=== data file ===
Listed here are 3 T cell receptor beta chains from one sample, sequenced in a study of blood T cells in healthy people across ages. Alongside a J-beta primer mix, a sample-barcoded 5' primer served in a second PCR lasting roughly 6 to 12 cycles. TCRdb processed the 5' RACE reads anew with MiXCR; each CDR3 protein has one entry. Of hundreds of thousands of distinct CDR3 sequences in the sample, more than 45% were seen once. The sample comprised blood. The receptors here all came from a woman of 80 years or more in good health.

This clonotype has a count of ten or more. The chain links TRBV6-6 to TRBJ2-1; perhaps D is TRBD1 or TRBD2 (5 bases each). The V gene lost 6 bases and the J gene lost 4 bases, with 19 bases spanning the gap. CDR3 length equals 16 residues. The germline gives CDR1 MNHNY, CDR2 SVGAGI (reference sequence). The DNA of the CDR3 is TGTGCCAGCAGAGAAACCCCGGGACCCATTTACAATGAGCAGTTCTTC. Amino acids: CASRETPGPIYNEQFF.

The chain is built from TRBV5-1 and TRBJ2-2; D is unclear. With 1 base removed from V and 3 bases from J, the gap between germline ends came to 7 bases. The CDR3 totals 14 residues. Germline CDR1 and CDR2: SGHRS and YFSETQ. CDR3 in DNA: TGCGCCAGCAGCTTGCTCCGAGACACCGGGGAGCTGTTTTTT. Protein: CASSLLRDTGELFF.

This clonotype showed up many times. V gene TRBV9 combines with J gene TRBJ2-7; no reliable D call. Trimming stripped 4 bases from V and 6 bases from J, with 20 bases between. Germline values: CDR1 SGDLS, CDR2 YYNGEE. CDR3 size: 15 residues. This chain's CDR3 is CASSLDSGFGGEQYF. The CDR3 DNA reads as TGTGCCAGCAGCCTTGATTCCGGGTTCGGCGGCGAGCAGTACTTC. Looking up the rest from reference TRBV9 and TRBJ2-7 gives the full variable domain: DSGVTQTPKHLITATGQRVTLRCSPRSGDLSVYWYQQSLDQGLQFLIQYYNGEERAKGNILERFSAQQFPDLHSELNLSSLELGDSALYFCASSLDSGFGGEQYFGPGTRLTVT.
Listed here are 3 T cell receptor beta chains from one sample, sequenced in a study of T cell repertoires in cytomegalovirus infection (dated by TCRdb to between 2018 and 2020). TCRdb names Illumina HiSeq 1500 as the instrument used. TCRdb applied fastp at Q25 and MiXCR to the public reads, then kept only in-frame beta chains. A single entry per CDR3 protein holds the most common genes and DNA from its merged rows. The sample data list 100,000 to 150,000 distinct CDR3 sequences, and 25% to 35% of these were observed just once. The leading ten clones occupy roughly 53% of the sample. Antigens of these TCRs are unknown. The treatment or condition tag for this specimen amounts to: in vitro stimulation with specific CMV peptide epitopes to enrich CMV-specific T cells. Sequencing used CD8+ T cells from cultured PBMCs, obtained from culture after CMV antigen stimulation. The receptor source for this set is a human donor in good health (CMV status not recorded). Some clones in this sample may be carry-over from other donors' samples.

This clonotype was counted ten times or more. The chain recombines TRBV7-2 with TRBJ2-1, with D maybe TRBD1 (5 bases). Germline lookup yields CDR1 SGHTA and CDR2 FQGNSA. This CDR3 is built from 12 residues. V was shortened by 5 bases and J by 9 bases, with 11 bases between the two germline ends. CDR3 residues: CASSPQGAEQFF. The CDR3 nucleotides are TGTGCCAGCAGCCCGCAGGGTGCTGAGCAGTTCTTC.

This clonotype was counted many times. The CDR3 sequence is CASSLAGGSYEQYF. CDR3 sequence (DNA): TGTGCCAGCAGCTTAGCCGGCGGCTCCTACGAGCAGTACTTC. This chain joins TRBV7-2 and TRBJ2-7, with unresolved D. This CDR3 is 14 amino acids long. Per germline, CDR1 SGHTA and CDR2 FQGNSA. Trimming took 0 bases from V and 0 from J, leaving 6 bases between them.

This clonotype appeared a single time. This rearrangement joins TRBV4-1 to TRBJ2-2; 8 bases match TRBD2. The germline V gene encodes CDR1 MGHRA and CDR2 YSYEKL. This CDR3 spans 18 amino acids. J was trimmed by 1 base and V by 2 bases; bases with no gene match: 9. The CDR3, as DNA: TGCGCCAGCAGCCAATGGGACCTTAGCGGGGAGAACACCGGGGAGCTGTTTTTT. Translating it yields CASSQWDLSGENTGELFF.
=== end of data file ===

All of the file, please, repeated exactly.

Listed here are 3 T cell receptor beta chains from one sample, sequenced in a study of blood T cells in healthy people across ages. Alongside a J-beta primer mix, a sample-barcoded 5' primer served in a second PCR lasting roughly 6 to 12 cycles. TCRdb processed the 5' RACE reads anew with MiXCR; each CDR3 protein has one entry. Of hundreds of thousands of distinct CDR3 sequences in the sample, more than 45% were seen once. The sample comprised blood. The receptors here all came from a woman of 80 years or more in good health.

This clonotype has a count of ten or more. The chain links TRBV6-6 to TRBJ2-1; perhaps D is TRBD1 or TRBD2 (5 bases each). The V gene lost 6 bases and the J gene lost 4 bases, with 19 bases spanning the gap. CDR3 length equals 16 residues. The germline gives CDR1 MNHNY, CDR2 SVGAGI (reference sequence). The DNA of the CDR3 is TGTGCCAGCAGAGAAACCCCGGGACCCATTTACAATGAGCAGTTCTTC. Amino acids: CASRETPGPIYNEQFF.

The chain is built from TRBV5-1 and TRBJ2-2; D is unclear. With 1 base removed from V and 3 bases from J, the gap between germline ends came to 7 bases. The CDR3 totals 14 residues. Germline CDR1 and CDR2: SGHRS and YFSETQ. CDR3 in DNA: TGCGCCAGCAGCTTGCTCCGAGACACCGGGGAGCTGTTTTTT. Protein: CASSLLRDTGELFF.

This clonotype showed up many times. V gene TRBV9 combines with J gene TRBJ2-7; no reliable D call. Trimming stripped 4 bases from V and 6 bases from J, with 20 bases between. Germline values: CDR1 SGDLS, CDR2 YYNGEE. CDR3 size: 15 residues. This chain's CDR3 is CASSLDSGFGGEQYF. The CDR3 DNA reads as TGTGCCAGCAGCCTTGATTCCGGGTTCGGCGGCGAGCAGTACTTC. Looking up the rest from reference TRBV9 and TRBJ2-7 gives the full variable domain: DSGVTQTPKHLITATGQRVTLRCSPRSGDLSVYWYQQSLDQGLQFLIQYYNGEERAKGNILERFSAQQFPDLHSELNLSSLELGDSALYFCASSLDSGFGGEQYFGPGTRLTVT.
Listed here are 3 T cell receptor beta chains from one sample, sequenced in a study of T cell repertoires in cytomegalovirus infection (dated by TCRdb to between 2018 and 2020). TCRdb names Illumina HiSeq 1500 as the instrument used. TCRdb applied fastp at Q25 and MiXCR to the public reads, then kept only in-frame beta chains. A single entry per CDR3 protein holds the most common genes and DNA from its merged rows. The sample data list 100,000 to 150,000 distinct CDR3 sequences, and 25% to 35% of these were observed just once. The leading ten clones occupy roughly 53% of the sample. Antigens of these TCRs are unknown. The treatment or condition tag for this specimen amounts to: in vitro stimulation with specific CMV peptide epitopes to enrich CMV-specific T cells. Sequencing used CD8+ T cells from cultured PBMCs, obtained from culture after CMV antigen stimulation. The receptor source for this set is a human donor in good health (CMV status not recorded). Some clones in this sample may be carry-over from other donors' samples.

This clonotype was counted ten times or more. The chain recombines TRBV7-2 with TRBJ2-1, with D maybe TRBD1 (5 bases). Germline lookup yields CDR1 SGHTA and CDR2 FQGNSA. This CDR3 is built from 12 residues. V was shortened by 5 bases and J by 9 bases, with 11 bases between the two germline ends. CDR3 residues: CASSPQGAEQFF. The CDR3 nucleotides are TGTGCCAGCAGCCCGCAGGGTGCTGAGCAGTTCTTC.

This clonotype was counted many times. The CDR3 sequence is CASSLAGGSYEQYF. CDR3 sequence (DNA): TGTGCCAGCAGCTTAGCCGGCGGCTCCTACGAGCAGTACTTC. This chain joins TRBV7-2 and TRBJ2-7, with unresolved D. This CDR3 is 14 amino acids long. Per germline, CDR1 SGHTA and CDR2 FQGNSA. Trimming took 0 bases from V and 0 from J, leaving 6 bases between them.

This clonotype appeared a single time. This rearrangement joins TRBV4-1 to TRBJ2-2; 8 bases match TRBD2. The germline V gene encodes CDR1 MGHRA and CDR2 YSYEKL. This CDR3 spans 18 amino acids. J was trimmed by 1 base and V by 2 bases; bases with no gene match: 9. The CDR3, as DNA: TGCGCCAGCAGCCAATGGGACCTTAGCGGGGAGAACACCGGGGAGCTGTTTTTT. Translating it yields CASSQWDLSGENTGELFF.